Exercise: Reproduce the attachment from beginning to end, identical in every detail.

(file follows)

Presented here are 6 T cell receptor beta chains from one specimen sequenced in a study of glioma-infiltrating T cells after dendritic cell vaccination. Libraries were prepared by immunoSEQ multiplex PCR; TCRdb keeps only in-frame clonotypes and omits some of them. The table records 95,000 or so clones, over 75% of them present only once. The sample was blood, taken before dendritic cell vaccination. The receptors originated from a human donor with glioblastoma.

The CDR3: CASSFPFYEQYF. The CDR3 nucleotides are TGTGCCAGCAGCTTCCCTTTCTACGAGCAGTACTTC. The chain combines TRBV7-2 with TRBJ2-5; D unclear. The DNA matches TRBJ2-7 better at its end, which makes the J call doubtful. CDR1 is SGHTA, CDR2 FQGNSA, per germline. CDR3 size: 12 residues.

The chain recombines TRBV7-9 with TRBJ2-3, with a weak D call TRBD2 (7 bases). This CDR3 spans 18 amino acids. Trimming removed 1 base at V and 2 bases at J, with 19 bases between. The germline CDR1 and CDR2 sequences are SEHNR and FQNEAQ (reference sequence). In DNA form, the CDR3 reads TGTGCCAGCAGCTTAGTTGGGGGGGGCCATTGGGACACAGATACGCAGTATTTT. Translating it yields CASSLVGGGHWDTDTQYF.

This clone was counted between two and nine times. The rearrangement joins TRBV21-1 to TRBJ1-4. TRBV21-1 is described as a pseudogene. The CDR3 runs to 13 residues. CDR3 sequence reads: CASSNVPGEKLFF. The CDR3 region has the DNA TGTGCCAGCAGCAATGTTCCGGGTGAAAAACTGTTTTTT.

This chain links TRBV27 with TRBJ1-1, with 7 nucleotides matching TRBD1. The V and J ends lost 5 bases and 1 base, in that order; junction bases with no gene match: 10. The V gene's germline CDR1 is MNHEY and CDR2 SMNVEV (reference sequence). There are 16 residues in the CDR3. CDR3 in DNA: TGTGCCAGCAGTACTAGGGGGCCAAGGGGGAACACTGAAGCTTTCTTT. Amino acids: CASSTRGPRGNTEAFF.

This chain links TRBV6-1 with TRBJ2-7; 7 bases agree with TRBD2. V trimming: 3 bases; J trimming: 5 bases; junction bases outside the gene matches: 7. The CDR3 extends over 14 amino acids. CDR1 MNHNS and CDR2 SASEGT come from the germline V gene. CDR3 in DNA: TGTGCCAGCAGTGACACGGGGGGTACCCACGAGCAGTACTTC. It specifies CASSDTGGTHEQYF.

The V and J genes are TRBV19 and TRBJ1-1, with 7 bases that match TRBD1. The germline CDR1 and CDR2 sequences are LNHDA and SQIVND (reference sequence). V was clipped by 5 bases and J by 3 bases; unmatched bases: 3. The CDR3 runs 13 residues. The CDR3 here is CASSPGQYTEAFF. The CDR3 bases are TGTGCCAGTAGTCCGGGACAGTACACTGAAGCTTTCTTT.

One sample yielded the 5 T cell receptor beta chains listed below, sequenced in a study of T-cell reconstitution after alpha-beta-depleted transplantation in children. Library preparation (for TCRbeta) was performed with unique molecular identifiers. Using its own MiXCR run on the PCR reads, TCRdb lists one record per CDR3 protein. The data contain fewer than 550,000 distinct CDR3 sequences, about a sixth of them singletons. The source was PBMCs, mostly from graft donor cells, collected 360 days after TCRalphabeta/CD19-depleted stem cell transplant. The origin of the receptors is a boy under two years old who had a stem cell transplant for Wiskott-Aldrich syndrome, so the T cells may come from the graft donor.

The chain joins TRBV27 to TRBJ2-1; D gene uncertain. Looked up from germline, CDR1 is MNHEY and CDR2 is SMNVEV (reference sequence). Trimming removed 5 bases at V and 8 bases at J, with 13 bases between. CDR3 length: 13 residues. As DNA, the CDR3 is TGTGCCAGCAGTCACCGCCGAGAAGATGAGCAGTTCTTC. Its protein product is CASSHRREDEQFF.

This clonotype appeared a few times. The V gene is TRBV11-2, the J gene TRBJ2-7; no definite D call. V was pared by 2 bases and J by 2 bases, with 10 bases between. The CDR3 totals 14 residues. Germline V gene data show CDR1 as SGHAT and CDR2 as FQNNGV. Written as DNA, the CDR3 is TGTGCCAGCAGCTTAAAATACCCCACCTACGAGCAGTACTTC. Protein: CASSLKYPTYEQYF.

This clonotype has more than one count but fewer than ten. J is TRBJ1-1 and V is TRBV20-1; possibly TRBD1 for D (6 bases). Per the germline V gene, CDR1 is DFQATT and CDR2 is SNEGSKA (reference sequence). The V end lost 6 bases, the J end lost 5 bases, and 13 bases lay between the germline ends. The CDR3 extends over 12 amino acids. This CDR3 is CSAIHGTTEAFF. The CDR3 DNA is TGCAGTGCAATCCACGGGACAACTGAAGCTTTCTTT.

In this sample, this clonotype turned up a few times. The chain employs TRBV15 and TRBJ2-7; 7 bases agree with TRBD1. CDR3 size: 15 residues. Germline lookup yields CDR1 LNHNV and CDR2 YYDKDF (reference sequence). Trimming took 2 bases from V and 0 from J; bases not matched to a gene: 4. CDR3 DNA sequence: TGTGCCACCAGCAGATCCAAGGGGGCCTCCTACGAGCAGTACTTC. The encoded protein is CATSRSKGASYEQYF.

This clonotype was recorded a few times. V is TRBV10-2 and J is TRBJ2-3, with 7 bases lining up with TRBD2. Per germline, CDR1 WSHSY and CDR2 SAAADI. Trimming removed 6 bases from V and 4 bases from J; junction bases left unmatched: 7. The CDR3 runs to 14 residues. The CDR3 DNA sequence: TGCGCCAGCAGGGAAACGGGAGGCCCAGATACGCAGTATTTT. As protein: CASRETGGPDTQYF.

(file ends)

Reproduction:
Presented here are 6 T cell receptor beta chains from one specimen sequenced in a study of glioma-infiltrating T cells after dendritic cell vaccination. Libraries were prepared by immunoSEQ multiplex PCR; TCRdb keeps only in-frame clonotypes and omits some of them. The table records 95,000 or so clones, over 75% of them present only once. The sample was blood, taken before dendritic cell vaccination. The receptors originated from a human donor with glioblastoma.

The CDR3: CASSFPFYEQYF. The CDR3 nucleotides are TGTGCCAGCAGCTTCCCTTTCTACGAGCAGTACTTC. The chain combines TRBV7-2 with TRBJ2-5; D unclear. The DNA matches TRBJ2-7 better at its end, which makes the J call doubtful. CDR1 is SGHTA, CDR2 FQGNSA, per germline. CDR3 size: 12 residues.

The chain recombines TRBV7-9 with TRBJ2-3, with a weak D call TRBD2 (7 bases). This CDR3 spans 18 amino acids. Trimming removed 1 base at V and 2 bases at J, with 19 bases between. The germline CDR1 and CDR2 sequences are SEHNR and FQNEAQ (reference sequence). In DNA form, the CDR3 reads TGTGCCAGCAGCTTAGTTGGGGGGGGCCATTGGGACACAGATACGCAGTATTTT. Translating it yields CASSLVGGGHWDTDTQYF.

This clone was counted between two and nine times. The rearrangement joins TRBV21-1 to TRBJ1-4. TRBV21-1 is described as a pseudogene. The CDR3 runs to 13 residues. CDR3 sequence reads: CASSNVPGEKLFF. The CDR3 region has the DNA TGTGCCAGCAGCAATGTTCCGGGTGAAAAACTGTTTTTT.

This chain links TRBV27 with TRBJ1-1, with 7 nucleotides matching TRBD1. The V and J ends lost 5 bases and 1 base, in that order; junction bases with no gene match: 10. The V gene's germline CDR1 is MNHEY and CDR2 SMNVEV (reference sequence). There are 16 residues in the CDR3. CDR3 in DNA: TGTGCCAGCAGTACTAGGGGGCCAAGGGGGAACACTGAAGCTTTCTTT. Amino acids: CASSTRGPRGNTEAFF.

This chain links TRBV6-1 with TRBJ2-7; 7 bases agree with TRBD2. V trimming: 3 bases; J trimming: 5 bases; junction bases outside the gene matches: 7. The CDR3 extends over 14 amino acids. CDR1 MNHNS and CDR2 SASEGT come from the germline V gene. CDR3 in DNA: TGTGCCAGCAGTGACACGGGGGGTACCCACGAGCAGTACTTC. It specifies CASSDTGGTHEQYF.

The V and J genes are TRBV19 and TRBJ1-1, with 7 bases that match TRBD1. The germline CDR1 and CDR2 sequences are LNHDA and SQIVND (reference sequence). V was clipped by 5 bases and J by 3 bases; unmatched bases: 3. The CDR3 runs 13 residues. The CDR3 here is CASSPGQYTEAFF. The CDR3 bases are TGTGCCAGTAGTCCGGGACAGTACACTGAAGCTTTCTTT.

One sample yielded the 5 T cell receptor beta chains listed below, sequenced in a study of T-cell reconstitution after alpha-beta-depleted transplantation in children. Library preparation (for TCRbeta) was performed with unique molecular identifiers. Using its own MiXCR run on the PCR reads, TCRdb lists one record per CDR3 protein. The data contain fewer than 550,000 distinct CDR3 sequences, about a sixth of them singletons. The source was PBMCs, mostly from graft donor cells, collected 360 days after TCRalphabeta/CD19-depleted stem cell transplant. The origin of the receptors is a boy under two years old who had a stem cell transplant for Wiskott-Aldrich syndrome, so the T cells may come from the graft donor.

The chain joins TRBV27 to TRBJ2-1; D gene uncertain. Looked up from germline, CDR1 is MNHEY and CDR2 is SMNVEV (reference sequence). Trimming removed 5 bases at V and 8 bases at J, with 13 bases between. CDR3 length: 13 residues. As DNA, the CDR3 is TGTGCCAGCAGTCACCGCCGAGAAGATGAGCAGTTCTTC. Its protein product is CASSHRREDEQFF.

This clonotype appeared a few times. The V gene is TRBV11-2, the J gene TRBJ2-7; no definite D call. V was pared by 2 bases and J by 2 bases, with 10 bases between. The CDR3 totals 14 residues. Germline V gene data show CDR1 as SGHAT and CDR2 as FQNNGV. Written as DNA, the CDR3 is TGTGCCAGCAGCTTAAAATACCCCACCTACGAGCAGTACTTC. Protein: CASSLKYPTYEQYF.

This clonotype has more than one count but fewer than ten. J is TRBJ1-1 and V is TRBV20-1; possibly TRBD1 for D (6 bases). Per the germline V gene, CDR1 is DFQATT and CDR2 is SNEGSKA (reference sequence). The V end lost 6 bases, the J end lost 5 bases, and 13 bases lay between the germline ends. The CDR3 extends over 12 amino acids. This CDR3 is CSAIHGTTEAFF. The CDR3 DNA is TGCAGTGCAATCCACGGGACAACTGAAGCTTTCTTT.

In this sample, this clonotype turned up a few times. The chain employs TRBV15 and TRBJ2-7; 7 bases agree with TRBD1. CDR3 size: 15 residues. Germline lookup yields CDR1 LNHNV and CDR2 YYDKDF (reference sequence). Trimming took 2 bases from V and 0 from J; bases not matched to a gene: 4. CDR3 DNA sequence: TGTGCCACCAGCAGATCCAAGGGGGCCTCCTACGAGCAGTACTTC. The encoded protein is CATSRSKGASYEQYF.

This clonotype was recorded a few times. V is TRBV10-2 and J is TRBJ2-3, with 7 bases lining up with TRBD2. Per germline, CDR1 WSHSY and CDR2 SAAADI. Trimming removed 6 bases from V and 4 bases from J; junction bases left unmatched: 7. The CDR3 runs to 14 residues. The CDR3 DNA sequence: TGCGCCAGCAGGGAAACGGGAGGCCCAGATACGCAGTATTTT. As protein: CASRETGGPDTQYF.